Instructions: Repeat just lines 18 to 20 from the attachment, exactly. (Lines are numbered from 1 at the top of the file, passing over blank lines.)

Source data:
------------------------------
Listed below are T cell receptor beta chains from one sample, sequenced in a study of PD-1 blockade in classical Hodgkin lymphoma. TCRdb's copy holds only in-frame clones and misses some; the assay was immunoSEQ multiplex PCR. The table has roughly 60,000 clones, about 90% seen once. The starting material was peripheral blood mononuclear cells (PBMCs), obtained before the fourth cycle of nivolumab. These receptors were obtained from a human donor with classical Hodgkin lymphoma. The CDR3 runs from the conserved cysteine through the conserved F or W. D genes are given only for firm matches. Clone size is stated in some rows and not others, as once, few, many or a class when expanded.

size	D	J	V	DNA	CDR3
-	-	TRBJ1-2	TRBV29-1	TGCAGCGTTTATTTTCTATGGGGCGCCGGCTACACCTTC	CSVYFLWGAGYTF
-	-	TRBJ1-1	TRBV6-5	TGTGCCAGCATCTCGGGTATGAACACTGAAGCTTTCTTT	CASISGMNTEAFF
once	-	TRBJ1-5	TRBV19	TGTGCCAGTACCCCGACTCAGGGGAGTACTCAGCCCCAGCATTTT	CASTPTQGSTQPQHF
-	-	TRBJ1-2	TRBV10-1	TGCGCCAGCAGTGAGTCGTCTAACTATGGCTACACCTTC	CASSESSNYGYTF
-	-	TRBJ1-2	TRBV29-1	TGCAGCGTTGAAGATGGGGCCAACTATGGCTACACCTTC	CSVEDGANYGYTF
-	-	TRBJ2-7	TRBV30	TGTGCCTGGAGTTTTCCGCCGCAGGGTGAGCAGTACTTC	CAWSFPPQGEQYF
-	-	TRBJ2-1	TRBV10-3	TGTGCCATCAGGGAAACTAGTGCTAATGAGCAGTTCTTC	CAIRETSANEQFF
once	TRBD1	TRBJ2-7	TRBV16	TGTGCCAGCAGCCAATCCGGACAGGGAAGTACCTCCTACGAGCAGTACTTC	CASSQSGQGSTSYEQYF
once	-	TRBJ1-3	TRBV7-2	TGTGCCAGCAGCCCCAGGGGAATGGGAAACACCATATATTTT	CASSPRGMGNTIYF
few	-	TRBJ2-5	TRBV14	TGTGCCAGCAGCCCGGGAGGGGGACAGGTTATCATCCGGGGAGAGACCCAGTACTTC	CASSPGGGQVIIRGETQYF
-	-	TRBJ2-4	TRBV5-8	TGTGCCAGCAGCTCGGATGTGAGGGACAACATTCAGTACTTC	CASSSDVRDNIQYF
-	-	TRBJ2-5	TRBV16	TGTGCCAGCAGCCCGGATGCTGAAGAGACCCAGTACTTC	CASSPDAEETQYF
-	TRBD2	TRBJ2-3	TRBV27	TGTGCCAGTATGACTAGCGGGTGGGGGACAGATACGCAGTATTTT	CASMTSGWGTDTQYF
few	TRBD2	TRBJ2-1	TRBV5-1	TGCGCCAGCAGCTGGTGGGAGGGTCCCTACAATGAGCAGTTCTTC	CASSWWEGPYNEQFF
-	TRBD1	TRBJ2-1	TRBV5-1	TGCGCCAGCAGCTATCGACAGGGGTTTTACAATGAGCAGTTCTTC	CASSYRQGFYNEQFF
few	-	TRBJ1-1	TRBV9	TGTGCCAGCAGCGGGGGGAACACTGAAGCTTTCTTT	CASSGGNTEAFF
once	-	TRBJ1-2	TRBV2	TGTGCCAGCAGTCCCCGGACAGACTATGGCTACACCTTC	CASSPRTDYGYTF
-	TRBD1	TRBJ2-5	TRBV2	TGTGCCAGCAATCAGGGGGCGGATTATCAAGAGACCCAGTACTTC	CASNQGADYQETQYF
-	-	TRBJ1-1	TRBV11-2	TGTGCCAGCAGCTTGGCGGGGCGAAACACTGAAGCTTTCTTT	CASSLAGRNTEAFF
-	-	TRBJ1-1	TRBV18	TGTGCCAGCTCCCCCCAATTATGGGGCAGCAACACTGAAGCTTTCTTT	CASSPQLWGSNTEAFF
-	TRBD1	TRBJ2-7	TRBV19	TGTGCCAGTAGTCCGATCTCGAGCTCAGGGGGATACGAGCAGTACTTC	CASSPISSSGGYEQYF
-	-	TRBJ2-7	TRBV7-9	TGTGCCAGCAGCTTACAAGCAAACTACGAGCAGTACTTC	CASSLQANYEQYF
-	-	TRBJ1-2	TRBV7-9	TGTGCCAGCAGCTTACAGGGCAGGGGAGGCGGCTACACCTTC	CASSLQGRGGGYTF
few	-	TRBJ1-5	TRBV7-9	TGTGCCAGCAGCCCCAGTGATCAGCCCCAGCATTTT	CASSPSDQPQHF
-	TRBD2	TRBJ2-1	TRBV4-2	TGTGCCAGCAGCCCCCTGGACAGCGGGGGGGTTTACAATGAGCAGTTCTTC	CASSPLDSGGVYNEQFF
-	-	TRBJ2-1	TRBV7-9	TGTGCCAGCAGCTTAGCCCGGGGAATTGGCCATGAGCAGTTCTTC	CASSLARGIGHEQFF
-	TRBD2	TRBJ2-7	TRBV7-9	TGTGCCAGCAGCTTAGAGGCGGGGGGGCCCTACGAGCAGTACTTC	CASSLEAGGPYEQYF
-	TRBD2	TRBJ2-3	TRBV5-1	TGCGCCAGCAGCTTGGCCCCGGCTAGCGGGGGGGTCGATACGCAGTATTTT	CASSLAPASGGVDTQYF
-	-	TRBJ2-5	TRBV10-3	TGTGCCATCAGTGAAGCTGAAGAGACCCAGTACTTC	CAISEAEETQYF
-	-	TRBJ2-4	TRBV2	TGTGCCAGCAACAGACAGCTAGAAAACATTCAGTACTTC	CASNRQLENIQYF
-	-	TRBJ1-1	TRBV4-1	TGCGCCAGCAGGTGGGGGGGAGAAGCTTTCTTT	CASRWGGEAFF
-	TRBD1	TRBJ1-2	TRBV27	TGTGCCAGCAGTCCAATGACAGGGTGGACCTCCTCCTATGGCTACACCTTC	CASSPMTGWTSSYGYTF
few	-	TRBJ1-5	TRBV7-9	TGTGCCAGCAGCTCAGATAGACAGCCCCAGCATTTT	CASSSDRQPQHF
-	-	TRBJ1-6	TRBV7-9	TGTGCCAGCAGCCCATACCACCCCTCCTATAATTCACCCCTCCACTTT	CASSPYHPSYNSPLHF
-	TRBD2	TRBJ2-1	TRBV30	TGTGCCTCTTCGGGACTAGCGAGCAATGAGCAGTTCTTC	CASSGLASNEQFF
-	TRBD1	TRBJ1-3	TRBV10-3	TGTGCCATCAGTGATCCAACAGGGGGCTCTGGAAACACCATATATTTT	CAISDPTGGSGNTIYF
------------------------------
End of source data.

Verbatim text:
few	-	TRBJ1-1	TRBV9	TGTGCCAGCAGCGGGGGGAACACTGAAGCTTTCTTT	CASSGGNTEAFF
once	-	TRBJ1-2	TRBV2	TGTGCCAGCAGTCCCCGGACAGACTATGGCTACACCTTC	CASSPRTDYGYTF
-	TRBD1	TRBJ2-5	TRBV2	TGTGCCAGCAATCAGGGGGCGGATTATCAAGAGACCCAGTACTTC	CASNQGADYQETQYF